Posted by: 2in10 | 08/02/2011

support groups

Someone recently asked me when I planned to write about support groups. I hadn’t planned to, but I found myself thinking about my experience with one 17 years ago when I was recovering from treatment from ovarian cancer.

I went to The Wellness Community (now closed, and replaced by Facing Cancer Together) to see what resources there might be. Joining a support group seemed like a good idea. After an interview I was assigned to an ongoing group. As I recall, we were asked to attend at least four meetings, to give us time to process anything that came up at a meeting.

I needed a lot of support and I wasn’t sure how much heavy lifting I could do. At the first meeting a young mother of 7-year-old twins said her farewells, and I could see myself walking out the door with her.

I learned two important lessons from our oldest member, a woman in her 80s whose children had prevailed upon her to leave her home in New York City to stay with them while she had chemotherapy in Boston. First thing I learned was that she was dealing with a relapse or a 2nd cancer 12 years after her initial bout. So much for relaxing after the magical five year survival anniversary. Her experience kept me motivated to stay on a long-term path to get well and stay well.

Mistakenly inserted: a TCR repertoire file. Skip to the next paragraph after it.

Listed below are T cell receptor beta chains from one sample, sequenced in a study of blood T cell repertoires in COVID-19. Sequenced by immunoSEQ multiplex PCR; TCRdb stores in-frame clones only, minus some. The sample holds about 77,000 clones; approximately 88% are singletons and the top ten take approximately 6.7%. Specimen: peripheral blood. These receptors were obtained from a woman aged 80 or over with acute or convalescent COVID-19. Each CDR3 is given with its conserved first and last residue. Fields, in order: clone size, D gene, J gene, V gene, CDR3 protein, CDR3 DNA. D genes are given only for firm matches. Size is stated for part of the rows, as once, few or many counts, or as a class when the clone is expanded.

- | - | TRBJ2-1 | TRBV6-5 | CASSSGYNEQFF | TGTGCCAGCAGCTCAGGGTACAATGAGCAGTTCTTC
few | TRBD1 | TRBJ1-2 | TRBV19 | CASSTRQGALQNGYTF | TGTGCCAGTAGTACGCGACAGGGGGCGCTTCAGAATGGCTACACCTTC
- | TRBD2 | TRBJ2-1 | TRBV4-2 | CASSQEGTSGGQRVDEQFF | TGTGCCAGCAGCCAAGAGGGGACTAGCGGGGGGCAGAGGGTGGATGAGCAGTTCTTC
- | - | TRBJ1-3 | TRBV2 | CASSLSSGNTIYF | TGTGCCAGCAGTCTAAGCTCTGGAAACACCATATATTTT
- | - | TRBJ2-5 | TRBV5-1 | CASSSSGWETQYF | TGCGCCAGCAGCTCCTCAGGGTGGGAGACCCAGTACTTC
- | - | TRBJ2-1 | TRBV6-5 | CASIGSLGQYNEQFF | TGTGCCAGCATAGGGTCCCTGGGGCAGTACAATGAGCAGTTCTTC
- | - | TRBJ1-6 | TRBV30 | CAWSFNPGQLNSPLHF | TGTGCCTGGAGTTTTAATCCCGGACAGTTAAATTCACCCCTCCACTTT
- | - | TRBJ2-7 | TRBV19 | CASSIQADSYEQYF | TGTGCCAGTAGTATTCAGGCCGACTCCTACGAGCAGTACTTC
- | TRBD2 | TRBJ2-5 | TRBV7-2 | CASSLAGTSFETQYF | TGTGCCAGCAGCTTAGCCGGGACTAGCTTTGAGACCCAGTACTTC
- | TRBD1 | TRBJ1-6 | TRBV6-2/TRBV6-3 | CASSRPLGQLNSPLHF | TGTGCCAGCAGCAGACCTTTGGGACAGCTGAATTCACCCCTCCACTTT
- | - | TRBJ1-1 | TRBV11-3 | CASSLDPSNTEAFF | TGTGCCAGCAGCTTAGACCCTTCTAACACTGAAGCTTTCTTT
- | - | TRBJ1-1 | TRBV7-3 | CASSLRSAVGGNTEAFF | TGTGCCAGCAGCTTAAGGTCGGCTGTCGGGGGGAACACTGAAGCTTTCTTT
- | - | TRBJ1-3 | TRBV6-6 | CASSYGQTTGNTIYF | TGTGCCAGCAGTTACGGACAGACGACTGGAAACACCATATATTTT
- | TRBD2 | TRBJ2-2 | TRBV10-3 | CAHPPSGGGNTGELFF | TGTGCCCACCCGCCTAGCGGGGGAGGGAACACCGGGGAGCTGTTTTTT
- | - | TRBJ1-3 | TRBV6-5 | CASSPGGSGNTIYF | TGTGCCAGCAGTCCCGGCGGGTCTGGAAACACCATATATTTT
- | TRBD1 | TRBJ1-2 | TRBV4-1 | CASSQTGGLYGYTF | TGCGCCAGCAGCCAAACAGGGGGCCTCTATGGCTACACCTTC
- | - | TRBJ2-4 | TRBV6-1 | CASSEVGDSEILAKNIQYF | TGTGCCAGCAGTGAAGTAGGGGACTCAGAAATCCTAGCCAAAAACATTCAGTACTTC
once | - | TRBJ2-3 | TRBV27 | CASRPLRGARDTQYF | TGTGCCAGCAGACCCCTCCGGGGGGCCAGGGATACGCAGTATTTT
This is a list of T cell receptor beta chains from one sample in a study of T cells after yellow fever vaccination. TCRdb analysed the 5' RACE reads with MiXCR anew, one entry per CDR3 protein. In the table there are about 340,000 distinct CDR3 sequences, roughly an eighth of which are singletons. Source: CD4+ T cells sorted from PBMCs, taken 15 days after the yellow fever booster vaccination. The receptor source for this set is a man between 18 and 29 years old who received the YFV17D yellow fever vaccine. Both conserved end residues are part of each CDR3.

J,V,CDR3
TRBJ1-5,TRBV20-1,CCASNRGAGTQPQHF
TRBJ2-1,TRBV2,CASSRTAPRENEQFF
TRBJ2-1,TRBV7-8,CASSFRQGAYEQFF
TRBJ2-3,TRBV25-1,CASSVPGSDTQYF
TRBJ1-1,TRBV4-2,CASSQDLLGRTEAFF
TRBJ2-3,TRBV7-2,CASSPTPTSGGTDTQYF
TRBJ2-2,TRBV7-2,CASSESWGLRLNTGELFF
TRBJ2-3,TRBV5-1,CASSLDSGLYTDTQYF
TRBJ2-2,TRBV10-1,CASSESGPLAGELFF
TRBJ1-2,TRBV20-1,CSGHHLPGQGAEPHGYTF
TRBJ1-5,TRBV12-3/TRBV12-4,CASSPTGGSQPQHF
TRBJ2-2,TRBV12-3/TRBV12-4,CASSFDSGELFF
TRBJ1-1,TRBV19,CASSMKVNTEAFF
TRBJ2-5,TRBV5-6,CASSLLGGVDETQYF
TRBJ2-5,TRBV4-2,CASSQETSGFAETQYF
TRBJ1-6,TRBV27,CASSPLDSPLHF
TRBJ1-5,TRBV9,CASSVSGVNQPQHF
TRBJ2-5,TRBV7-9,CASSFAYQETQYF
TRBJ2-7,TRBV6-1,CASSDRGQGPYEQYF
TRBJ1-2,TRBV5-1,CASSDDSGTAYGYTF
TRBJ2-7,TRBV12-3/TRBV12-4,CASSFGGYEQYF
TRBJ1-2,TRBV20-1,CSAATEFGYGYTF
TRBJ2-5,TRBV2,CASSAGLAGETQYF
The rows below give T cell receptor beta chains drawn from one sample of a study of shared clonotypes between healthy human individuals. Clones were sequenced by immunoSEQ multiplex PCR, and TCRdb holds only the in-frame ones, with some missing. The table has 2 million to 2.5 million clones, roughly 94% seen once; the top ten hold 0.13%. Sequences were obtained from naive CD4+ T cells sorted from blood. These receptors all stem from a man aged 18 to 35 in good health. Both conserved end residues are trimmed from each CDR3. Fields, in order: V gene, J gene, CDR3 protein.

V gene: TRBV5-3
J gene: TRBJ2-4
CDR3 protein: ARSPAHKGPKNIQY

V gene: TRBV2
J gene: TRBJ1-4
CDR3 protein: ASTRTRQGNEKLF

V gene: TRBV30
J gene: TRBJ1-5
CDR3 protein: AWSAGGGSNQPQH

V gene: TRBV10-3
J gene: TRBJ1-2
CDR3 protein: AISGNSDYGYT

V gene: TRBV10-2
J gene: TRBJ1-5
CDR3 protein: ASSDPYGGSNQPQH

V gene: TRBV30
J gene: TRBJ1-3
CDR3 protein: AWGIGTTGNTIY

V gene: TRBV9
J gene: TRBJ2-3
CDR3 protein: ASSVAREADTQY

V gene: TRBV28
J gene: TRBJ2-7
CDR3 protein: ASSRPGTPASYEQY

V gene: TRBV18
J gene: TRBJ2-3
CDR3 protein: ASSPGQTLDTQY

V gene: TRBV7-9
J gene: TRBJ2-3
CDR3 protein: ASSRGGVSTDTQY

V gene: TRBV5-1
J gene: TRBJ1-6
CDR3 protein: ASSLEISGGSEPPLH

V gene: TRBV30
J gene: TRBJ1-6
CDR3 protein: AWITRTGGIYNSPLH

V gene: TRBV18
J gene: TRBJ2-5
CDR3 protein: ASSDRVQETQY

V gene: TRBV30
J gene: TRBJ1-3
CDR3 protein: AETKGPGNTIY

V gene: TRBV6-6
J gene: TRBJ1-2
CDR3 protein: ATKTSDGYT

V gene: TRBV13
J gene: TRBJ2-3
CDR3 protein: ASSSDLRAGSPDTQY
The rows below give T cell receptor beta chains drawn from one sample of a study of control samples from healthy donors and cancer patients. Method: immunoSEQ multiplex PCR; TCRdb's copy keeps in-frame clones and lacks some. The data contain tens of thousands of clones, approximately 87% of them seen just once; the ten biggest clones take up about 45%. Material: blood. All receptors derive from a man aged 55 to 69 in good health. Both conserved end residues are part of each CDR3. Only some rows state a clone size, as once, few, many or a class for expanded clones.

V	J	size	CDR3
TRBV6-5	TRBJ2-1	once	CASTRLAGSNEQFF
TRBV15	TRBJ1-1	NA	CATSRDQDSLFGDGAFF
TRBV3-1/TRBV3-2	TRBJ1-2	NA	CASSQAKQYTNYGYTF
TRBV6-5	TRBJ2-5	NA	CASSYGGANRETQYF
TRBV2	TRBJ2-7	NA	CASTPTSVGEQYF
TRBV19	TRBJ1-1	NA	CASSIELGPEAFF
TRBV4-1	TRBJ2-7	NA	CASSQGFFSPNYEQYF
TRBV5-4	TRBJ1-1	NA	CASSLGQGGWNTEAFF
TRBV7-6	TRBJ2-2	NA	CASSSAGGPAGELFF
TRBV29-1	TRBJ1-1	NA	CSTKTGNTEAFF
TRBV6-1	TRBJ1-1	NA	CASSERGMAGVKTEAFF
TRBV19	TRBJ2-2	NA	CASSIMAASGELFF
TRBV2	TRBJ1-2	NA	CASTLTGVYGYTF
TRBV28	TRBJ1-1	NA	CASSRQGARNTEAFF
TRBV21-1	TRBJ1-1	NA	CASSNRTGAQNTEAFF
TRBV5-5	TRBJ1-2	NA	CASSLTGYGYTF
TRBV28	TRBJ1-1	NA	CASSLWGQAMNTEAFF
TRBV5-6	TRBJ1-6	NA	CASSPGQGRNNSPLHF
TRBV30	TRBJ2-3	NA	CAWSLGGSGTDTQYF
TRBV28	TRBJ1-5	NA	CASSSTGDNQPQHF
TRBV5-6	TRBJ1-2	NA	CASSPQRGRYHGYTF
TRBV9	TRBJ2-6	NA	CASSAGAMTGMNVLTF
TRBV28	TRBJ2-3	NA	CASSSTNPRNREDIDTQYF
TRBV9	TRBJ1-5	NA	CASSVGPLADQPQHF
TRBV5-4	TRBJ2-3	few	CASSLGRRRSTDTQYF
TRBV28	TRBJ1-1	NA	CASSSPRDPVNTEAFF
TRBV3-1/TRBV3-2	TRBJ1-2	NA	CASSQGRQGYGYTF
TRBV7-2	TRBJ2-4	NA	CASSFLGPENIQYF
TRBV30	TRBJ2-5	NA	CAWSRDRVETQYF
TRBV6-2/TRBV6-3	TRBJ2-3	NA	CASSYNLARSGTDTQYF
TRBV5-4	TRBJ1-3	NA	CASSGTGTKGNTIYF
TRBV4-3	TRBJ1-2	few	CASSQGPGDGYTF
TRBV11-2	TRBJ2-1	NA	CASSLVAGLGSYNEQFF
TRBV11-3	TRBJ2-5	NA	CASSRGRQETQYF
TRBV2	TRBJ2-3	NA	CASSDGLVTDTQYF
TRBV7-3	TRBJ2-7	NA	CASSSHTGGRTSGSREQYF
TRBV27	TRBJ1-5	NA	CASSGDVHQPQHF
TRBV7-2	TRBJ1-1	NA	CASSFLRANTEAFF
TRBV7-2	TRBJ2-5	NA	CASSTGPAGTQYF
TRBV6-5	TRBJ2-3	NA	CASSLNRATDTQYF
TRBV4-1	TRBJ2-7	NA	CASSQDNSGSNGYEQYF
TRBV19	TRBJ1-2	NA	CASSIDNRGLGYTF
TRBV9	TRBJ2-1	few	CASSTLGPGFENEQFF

She also asked us if we thought it OK for her to return to the home she loved in New York. There she had friends in her building and on her floor, she could walk to familiar places to get what she needed, and her life was her life. Her children were so worried about her that she found it unsettling. She didn’t need them to lay their fear of losing her on her.  They thought she would get “better” medical care in Boston, but isn’t happiness important to healing? She wasn’t happy with her family and she longed to go home.

Go home, we told her; it isn’t wrong or mean to leave your children. They love you but you know what is best for you. That was an important lesson for me, too, to see that the family we chose can be as powerful as the one we are born to. And that we can honor what we know is right for ourselves.

Writing this now reminds me of the great healer Heidi, in Johanna Spyri’s beloved book. Heidi knew the importance of the right people and places for our healing when she brought her cousin Klara to the mountains, away from her parents and her city home.

Support groups can be good, but if yours isn’t good for you, don’t be afraid to bow out and find people who can give you what you need.

Good night!



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